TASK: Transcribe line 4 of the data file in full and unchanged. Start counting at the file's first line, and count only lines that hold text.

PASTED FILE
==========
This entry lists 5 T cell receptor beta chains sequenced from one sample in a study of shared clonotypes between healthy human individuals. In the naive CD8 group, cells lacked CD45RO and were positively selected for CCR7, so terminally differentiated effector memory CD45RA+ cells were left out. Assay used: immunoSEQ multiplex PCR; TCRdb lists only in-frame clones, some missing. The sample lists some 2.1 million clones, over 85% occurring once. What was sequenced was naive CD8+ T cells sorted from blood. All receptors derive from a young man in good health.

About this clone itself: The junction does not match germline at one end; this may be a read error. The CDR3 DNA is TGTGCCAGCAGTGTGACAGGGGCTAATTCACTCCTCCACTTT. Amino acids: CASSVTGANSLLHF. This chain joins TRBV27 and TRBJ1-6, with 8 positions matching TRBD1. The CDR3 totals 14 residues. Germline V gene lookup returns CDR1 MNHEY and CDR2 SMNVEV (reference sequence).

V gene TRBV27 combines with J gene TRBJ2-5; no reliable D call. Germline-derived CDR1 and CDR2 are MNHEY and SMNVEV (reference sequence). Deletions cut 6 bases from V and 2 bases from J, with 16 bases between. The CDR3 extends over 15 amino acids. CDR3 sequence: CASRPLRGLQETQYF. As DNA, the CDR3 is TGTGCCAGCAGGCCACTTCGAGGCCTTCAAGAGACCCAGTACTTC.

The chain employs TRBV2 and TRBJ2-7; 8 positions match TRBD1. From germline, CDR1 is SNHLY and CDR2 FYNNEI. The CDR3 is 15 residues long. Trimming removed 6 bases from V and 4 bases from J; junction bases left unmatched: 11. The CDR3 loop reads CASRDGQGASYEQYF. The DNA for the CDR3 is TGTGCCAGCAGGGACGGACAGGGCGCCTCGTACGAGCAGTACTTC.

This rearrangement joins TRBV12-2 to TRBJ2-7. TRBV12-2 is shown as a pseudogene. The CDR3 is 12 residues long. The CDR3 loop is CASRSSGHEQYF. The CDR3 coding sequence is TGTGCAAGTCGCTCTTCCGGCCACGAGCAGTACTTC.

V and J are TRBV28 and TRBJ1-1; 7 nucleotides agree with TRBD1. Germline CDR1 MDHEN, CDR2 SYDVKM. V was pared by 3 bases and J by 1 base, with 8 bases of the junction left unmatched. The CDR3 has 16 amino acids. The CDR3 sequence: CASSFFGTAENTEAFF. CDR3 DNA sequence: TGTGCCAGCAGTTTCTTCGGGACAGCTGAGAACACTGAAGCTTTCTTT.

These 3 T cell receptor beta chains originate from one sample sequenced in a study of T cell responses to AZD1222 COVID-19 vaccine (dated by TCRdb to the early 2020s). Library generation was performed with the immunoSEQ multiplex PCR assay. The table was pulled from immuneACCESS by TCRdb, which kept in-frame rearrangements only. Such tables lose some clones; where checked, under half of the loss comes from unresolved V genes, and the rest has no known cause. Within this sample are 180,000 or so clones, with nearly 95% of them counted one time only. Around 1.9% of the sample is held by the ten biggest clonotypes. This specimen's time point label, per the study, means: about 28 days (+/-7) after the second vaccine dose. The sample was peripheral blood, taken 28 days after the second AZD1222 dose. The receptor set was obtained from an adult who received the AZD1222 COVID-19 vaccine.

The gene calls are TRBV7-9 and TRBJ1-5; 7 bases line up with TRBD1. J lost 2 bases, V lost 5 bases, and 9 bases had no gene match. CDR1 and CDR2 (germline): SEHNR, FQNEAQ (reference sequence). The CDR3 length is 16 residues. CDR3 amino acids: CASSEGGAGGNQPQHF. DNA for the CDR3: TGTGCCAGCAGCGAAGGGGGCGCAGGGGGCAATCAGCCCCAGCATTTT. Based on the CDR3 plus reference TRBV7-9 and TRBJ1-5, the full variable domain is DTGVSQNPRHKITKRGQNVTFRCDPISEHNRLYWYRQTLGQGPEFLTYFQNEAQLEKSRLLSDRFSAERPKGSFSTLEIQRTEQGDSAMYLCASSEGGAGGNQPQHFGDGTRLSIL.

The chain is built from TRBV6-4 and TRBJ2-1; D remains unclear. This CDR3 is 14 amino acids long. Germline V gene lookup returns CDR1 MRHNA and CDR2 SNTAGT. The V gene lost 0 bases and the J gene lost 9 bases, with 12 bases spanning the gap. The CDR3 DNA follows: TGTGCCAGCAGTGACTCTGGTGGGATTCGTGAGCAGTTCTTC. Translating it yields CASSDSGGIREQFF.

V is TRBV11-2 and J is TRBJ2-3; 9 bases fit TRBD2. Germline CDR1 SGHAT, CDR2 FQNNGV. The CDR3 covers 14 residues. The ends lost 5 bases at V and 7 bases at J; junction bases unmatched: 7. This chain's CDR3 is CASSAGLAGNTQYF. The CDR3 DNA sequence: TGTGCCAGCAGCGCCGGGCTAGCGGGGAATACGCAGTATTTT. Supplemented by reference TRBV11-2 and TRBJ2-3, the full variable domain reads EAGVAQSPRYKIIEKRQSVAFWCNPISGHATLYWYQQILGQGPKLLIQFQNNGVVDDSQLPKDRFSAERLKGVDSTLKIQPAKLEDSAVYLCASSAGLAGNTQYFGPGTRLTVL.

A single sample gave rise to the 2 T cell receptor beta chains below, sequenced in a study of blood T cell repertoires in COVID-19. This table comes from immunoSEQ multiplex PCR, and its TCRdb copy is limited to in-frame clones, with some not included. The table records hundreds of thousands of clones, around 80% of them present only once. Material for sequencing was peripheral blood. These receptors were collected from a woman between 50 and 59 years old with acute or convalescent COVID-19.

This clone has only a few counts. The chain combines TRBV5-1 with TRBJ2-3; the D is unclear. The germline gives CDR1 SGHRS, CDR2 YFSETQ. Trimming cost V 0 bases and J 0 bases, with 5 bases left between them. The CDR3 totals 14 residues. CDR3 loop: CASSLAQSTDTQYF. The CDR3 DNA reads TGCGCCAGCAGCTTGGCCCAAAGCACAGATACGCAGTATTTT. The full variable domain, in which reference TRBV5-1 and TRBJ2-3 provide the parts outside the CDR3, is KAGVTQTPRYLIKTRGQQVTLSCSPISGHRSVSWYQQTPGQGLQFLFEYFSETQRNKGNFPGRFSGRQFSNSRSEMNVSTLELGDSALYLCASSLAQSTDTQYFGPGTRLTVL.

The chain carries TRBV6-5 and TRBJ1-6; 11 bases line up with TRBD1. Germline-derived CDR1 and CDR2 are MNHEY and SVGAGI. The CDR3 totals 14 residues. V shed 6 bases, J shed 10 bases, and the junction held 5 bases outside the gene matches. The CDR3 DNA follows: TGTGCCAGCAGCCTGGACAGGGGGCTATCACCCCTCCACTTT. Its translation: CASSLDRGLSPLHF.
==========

The chain employs TRBV2 and TRBJ2-7; 8 positions match TRBD1. From germline, CDR1 is SNHLY and CDR2 FYNNEI. The CDR3 is 15 residues long. Trimming removed 6 bases from V and 4 bases from J; junction bases left unmatched: 11. The CDR3 loop reads CASRDGQGASYEQYF. The DNA for the CDR3 is TGTGCCAGCAGGGACGGACAGGGCGCCTCGTACGAGCAGTACTTC.